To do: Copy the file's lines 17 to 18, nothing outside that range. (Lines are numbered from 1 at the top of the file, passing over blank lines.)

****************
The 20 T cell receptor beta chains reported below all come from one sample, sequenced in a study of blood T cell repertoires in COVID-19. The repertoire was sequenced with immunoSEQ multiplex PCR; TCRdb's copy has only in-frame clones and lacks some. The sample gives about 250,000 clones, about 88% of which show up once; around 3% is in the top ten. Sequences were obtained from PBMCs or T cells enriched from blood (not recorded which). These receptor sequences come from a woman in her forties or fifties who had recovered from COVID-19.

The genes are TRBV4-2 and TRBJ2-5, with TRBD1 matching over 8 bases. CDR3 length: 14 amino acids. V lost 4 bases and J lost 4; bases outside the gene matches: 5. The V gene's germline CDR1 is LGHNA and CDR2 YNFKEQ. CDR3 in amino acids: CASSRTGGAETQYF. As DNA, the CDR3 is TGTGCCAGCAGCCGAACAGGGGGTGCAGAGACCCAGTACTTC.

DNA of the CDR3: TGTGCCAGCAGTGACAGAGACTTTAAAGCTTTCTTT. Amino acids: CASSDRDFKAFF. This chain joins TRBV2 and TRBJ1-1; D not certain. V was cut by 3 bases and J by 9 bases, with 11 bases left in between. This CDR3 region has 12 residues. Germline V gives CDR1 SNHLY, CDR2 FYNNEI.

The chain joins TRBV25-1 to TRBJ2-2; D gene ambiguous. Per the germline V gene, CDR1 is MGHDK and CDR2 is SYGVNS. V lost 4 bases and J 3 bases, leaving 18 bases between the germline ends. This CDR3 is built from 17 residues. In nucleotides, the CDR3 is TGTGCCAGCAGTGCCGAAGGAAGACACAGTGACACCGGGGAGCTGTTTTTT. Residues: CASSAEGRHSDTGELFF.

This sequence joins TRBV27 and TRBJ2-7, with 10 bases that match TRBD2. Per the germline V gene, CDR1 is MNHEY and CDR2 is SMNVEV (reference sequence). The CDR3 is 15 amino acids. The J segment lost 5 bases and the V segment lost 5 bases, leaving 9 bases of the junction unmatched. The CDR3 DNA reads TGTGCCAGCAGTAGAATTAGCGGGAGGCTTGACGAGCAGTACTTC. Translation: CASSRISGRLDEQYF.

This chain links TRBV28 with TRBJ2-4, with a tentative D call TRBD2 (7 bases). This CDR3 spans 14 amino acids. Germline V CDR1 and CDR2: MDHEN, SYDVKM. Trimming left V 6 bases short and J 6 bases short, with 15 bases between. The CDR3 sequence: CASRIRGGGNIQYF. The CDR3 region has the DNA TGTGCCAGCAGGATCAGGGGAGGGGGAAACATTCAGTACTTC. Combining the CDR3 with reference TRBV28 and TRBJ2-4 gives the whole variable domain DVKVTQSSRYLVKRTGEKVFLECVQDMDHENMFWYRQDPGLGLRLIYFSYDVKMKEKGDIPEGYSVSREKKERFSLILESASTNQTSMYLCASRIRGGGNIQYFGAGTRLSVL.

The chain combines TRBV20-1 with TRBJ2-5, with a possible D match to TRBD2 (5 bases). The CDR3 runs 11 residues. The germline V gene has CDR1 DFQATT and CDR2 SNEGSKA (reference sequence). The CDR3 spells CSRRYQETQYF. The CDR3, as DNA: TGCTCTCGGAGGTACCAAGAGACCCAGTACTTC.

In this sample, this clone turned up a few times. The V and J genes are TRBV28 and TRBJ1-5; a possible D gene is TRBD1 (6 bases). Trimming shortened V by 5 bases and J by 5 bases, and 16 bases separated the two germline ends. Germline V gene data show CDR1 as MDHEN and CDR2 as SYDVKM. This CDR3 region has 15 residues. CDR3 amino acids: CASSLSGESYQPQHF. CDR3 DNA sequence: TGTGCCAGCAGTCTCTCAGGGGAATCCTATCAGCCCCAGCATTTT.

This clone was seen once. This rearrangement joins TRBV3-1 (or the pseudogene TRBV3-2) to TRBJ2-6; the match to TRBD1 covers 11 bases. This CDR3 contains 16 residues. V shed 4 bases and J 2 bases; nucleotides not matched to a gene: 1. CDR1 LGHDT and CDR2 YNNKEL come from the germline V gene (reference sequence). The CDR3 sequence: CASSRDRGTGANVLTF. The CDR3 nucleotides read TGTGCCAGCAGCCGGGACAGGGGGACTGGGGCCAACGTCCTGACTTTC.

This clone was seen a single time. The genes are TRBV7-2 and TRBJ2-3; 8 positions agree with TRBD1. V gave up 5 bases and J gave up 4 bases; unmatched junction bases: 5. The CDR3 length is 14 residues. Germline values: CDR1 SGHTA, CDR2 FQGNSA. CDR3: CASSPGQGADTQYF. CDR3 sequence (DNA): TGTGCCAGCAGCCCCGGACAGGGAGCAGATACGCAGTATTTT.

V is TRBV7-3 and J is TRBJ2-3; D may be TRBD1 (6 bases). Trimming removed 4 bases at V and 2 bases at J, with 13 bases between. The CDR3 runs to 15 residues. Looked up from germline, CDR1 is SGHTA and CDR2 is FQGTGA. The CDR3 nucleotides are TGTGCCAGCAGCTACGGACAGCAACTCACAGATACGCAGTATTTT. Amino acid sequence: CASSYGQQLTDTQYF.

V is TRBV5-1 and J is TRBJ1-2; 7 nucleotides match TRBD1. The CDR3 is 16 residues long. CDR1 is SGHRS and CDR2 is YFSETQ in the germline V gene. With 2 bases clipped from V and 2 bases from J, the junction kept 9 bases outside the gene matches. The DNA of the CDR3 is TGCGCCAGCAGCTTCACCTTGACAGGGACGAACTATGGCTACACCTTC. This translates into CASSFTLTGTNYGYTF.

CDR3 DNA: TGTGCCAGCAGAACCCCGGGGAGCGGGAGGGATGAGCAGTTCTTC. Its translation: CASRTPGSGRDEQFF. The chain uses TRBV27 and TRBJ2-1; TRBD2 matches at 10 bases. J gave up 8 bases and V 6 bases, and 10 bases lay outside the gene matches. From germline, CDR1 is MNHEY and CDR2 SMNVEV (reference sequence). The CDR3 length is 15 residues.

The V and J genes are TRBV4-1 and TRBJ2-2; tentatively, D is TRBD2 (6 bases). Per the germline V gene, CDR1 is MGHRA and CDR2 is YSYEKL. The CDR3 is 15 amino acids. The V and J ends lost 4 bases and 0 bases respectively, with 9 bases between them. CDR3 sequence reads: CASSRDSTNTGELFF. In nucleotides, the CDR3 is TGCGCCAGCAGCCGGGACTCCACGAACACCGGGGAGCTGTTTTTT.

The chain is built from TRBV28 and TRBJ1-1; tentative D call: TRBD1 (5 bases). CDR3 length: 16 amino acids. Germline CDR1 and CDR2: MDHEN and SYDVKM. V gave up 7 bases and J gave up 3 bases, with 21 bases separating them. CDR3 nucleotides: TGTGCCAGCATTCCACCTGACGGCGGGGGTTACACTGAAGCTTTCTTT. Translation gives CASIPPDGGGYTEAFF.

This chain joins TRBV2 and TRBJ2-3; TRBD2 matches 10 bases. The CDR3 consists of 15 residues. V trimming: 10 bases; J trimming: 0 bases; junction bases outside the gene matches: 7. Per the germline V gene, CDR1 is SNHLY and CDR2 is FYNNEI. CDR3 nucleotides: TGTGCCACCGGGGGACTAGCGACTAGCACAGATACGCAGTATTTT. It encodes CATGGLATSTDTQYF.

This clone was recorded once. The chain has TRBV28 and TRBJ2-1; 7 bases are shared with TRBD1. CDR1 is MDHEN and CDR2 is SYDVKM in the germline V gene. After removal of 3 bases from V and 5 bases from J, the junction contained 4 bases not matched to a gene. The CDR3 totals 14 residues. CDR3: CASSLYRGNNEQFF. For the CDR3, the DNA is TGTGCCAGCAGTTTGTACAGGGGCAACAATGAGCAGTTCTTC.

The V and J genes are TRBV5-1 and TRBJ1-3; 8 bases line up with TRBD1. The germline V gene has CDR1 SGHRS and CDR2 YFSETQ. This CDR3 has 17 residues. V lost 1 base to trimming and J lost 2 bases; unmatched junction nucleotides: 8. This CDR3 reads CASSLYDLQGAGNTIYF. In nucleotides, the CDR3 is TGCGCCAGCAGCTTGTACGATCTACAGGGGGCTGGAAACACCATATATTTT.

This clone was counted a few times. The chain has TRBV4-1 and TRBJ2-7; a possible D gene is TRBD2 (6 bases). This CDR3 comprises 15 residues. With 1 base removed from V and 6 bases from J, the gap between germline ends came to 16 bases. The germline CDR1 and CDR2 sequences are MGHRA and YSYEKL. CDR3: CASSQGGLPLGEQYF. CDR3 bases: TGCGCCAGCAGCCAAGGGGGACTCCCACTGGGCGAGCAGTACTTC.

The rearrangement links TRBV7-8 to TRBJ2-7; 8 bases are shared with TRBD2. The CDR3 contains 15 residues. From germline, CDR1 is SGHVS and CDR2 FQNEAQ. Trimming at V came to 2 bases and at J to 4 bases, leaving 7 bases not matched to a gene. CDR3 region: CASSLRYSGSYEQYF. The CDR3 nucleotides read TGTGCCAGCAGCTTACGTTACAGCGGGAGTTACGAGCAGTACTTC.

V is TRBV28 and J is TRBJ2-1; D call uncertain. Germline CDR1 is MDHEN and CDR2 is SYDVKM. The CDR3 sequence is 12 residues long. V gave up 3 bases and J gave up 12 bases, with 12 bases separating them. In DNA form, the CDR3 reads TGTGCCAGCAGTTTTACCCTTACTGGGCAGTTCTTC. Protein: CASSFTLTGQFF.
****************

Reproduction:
This clone was recorded once. The chain has TRBV28 and TRBJ2-1; 7 bases are shared with TRBD1. CDR1 is MDHEN and CDR2 is SYDVKM in the germline V gene. After removal of 3 bases from V and 5 bases from J, the junction contained 4 bases not matched to a gene. The CDR3 totals 14 residues. CDR3: CASSLYRGNNEQFF. For the CDR3, the DNA is TGTGCCAGCAGTTTGTACAGGGGCAACAATGAGCAGTTCTTC.

The V and J genes are TRBV5-1 and TRBJ1-3; 8 bases line up with TRBD1. The germline V gene has CDR1 SGHRS and CDR2 YFSETQ. This CDR3 has 17 residues. V lost 1 base to trimming and J lost 2 bases; unmatched junction nucleotides: 8. This CDR3 reads CASSLYDLQGAGNTIYF. In nucleotides, the CDR3 is TGCGCCAGCAGCTTGTACGATCTACAGGGGGCTGGAAACACCATATATTTT.